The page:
It is three weeks until Thanksgiving in the United States. That time when we gather around the television set to watch football and sort through the advertisements to determine which line to wait in for the 4:00 a.m. opening of Black Friday. And, in between those events, we stuff ourselves until we have to unbutton the top button of our pants (unless we had the foresight to wear something with an elastic waistband).
I’m not sure when Thanksgiving became a day to celebrate excess. Even our planning of the menu has gotten so far out of control that we become overwhelmed and feel that the only option is to order the deluxe “Thanksgiving in a Box” and then we feel guilty and end up spending days in the kitchen adding more food to the enormous portions that will come in the store-catered box.
I say “enough.” I’m drawing a line in the mashed potatoes. If we truly want to live like our grandmothers, we have to stop giving in to the urge to be excessive (and obsessive). It’s not like we can’t get this kind of food any time of the year, any time we want it. Thanksgiving is not “the last supper.”
In reviewing two vintage cookbooks and one book on entertaining, the one thing that jumps out at me is that the menus really aren’t all that big. The menus are special but not excessive. This tells me that we don’t have to have 14 different side dishes and 5 different kinds of desserts. Believe it or not, the meals seemed to be about celebrating blessings…about giving thanksgiving for the good things in our lives.
Will you join me in saying “no” to the excess and the stress and the obsession? I know what I’m asking is sacrilegious in our modern culture, but just because everyone else is being excessive, doesn’t mean we have to be wacko, too. I mean, we wouldn’t jump off of a bridge, would we, just because they are? But, in essence, we are symbolically jumping off of that bridge just because we think we ought to do so in order to “make everything special.”
Here are what Thanksgiving menus looked like prior to 1963:
Better Homes & Gardens Holiday Cookbook, 1959Thanksgiving Turkey Dinner Hot Tomato Starter Roast Turkey Herb Stuffing Cranberry Sauce Orange-glazed Sweet Potatoes Buttered Green Beans Apple-Pineapple Slaw Hot Biscuits Butter Pumpkin Pie Coffee Feast for Thanksgiving Harvest Fruit Cup Roast Rock Cornish Game Hen Mushroom Wild Rice Asparagus Spears with Lemon Wedges Baked Butternut Squash Waldorf Salad Pumpkin Chiffon Tarts Hot Coffee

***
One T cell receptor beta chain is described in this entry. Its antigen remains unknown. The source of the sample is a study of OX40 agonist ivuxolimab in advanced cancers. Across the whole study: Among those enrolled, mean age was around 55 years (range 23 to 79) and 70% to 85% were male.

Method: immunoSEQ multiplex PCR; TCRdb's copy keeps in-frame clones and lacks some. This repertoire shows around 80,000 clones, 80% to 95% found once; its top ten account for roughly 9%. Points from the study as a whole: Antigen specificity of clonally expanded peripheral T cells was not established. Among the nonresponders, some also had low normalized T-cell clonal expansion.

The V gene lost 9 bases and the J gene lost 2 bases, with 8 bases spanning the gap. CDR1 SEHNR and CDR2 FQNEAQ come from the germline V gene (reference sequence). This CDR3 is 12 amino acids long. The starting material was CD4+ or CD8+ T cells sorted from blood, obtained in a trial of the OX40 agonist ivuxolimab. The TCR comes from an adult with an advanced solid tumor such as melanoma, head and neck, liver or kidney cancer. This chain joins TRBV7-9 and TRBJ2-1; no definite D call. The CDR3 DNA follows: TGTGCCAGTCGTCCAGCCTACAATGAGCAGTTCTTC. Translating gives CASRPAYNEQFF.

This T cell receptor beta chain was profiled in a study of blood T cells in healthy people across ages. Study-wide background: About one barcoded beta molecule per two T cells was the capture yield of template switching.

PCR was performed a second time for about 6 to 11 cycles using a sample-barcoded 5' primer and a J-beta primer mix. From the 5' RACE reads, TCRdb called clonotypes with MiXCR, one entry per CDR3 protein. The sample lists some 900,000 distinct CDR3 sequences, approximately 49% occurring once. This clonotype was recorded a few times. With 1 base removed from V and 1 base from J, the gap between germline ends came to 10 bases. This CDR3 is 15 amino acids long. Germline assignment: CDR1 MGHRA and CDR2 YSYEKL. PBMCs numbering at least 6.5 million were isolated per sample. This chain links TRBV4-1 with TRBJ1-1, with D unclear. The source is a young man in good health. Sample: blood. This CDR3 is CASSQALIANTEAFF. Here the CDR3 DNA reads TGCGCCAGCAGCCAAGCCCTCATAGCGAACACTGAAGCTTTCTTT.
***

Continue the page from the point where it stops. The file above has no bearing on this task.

McCall’s Cookbook, 1963Traditional Thanksgiving Golden-brown Turkey Peas and Little Onions Buttery Grated Carrots Cranberry-Brazil-Nut Relish Rolls Brandied Pumpkin Pie Coffee Thanksgiving Roast Loin of Pork, Polynesian Yams Flambes’ Green Beans with Mushrooms Wine Fruit Salad Rolls Cranberries Jubilee Coffee Wine
Successful Entertaining at Home, 1952Family Thanksgiving Raymie’s Clam Juice Cocktail Canapes’ Minted Cream of Pea Soup with Croutons Roast Turkey Brazil Nut Stuffing Giblit Gravy Creamed Corn Fluffy Mashed Potatoes Molded Cranberry Pineapple Salad Ginger Pumpkin Chiffon Refrigerator Cake Coffee Raisins Nuts Port
When we stop “shoulding all over ourselves” about what we think we have to do for Thanksgiving–and the Holidays, for that matter–then we can liberate ourselves from the messages that the media puts forth that are truly just designed to get us to spend our hard earned money. We have a choice and a say in the matter. Let’s make those choices instead of being in default mode.
Try this out this year: Only make what people truly love and don’t have every day. See how many people notice that the ________ casserole that nobody likes but still gets made every year out of a sense of tradition is not on the table.